It's enough to get your back up: Eight dual-bay SOHO NAS boxes
Desirable data doublers for home or office
The N2560 is another NAS unit to come with 2GB of DDR3 RAM installed, but as with others in this group, the memory is not upgradable as it’s soldered on to the motherboard. Running the show is an Intel Atom CE5335 processor, clocked at 1.6GHz.
With HDMI and SPDIF ports on the back panel, the N2560 is equipped for multimedia use via the XBMC open-source media player. Unfortunately, it didn’t fare very well in any of the media tests with the Intel NASPT benchmark, although it has pretty strong Write performance in both the Sequential and 4K Crystal Disk Mark tests.
Loading drives is a doddle: just clip on a pair of the provided plastic clips to the sides of the drives and off you go. Unfortunately, if you want to use 2.5in drives then the N2560 isn’t the NAS for you, as there are no fixings supplied to accommodate them.
Setting up the N2560 with the Thecus Intelligent NAS software is pretty straightforward and it can be used to control the basics of the NAS without resorting to the main Thecus OS. Although it has AV interfacing, this model is also showing its age, with performance that doesn't match its price up against cheaper and better-featured units in this round-up.
More info Thecus
WD My Cloud Business DL2100
The DL2100 is one of the latest NAS boxes released by WD, along with the four-bay DL4100. It sits among a new series of My Cloud devices aimed more towards the small office than the home. On the front bezel is a single USB3.0 port, with another round the back alongside a pair of Ethernet ports and two power ports for a redundant power supply, although only one is supplied in the box.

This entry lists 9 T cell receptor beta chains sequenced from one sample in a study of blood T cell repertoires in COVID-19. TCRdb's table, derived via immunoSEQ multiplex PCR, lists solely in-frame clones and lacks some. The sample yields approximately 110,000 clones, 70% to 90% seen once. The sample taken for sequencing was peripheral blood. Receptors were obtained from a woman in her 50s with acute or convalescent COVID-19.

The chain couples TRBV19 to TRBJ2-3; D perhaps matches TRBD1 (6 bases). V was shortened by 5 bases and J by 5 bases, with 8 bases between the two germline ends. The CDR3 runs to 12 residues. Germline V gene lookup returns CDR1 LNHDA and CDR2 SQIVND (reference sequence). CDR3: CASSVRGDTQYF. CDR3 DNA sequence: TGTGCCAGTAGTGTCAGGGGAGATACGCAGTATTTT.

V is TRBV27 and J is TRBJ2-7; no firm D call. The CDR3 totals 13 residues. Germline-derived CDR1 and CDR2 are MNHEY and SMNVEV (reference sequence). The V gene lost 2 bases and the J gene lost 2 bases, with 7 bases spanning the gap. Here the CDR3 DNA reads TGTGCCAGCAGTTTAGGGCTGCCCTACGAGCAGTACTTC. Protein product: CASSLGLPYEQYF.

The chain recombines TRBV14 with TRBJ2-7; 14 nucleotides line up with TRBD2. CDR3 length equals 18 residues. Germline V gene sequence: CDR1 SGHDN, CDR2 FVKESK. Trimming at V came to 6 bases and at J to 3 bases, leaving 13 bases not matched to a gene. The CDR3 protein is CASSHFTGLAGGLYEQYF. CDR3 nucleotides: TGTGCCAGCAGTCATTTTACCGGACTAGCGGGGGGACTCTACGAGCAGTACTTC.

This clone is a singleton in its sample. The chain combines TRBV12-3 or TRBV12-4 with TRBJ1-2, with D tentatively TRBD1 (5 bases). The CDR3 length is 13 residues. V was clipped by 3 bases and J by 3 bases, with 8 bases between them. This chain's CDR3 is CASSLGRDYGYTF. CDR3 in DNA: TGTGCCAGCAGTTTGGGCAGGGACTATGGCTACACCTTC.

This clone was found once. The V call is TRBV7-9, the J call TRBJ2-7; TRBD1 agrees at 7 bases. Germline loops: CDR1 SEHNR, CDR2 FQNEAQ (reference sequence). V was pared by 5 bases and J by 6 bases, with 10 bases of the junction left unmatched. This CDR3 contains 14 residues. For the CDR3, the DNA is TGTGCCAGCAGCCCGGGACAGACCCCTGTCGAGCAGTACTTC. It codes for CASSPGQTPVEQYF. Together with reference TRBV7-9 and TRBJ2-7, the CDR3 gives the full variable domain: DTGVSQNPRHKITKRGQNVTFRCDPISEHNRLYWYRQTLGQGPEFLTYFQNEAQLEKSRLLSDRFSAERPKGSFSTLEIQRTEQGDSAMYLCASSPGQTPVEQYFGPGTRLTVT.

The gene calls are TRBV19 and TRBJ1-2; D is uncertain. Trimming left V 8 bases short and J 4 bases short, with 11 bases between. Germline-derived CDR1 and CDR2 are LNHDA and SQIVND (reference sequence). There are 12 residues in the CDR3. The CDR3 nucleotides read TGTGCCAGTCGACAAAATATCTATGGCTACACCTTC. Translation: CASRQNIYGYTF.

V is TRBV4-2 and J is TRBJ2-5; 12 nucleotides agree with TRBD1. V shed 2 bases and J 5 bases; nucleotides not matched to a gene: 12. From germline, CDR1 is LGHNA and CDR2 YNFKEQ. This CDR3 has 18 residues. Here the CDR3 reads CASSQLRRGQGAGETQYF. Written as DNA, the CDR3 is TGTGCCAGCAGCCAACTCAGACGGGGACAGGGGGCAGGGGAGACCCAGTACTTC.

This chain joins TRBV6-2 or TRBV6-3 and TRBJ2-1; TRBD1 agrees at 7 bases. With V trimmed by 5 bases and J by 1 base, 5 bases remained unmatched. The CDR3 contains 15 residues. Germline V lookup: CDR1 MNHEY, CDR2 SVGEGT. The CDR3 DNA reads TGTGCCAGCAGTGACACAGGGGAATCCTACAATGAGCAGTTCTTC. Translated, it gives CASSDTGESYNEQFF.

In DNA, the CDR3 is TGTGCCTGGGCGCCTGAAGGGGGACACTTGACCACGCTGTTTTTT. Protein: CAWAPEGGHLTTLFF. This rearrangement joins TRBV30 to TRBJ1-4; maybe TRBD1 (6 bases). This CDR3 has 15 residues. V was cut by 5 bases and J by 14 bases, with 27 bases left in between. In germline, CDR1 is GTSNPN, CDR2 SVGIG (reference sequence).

Now it may be just our review model, but the first thing you notice about the DL2100 is how noisy it is. On pressing the power button, the cooling fan makes its presence felt and then some. Although this blast doesn’t last for very long at start up, the unit isn’t exactly quiet during operation and it did seem by far the nosiest NAS in this group. To be charitable, though, it could be that the review box’s fan profile was a bit out of whack.
Powered by an Intel Atom C2350 1.7GHz processor backed by 1GB DDR3 RAM (upgradable to 5GB) the DL2100 posts some strong Sequential and 4K Read scores, but Write performance – particularly Sequential Writes – isn’t its strong point. It fits the bill as a proper office NAS, with dual networking and redundant power support, but it’s not cheap. (Extensive comparisons follow) ®
More info Western Digital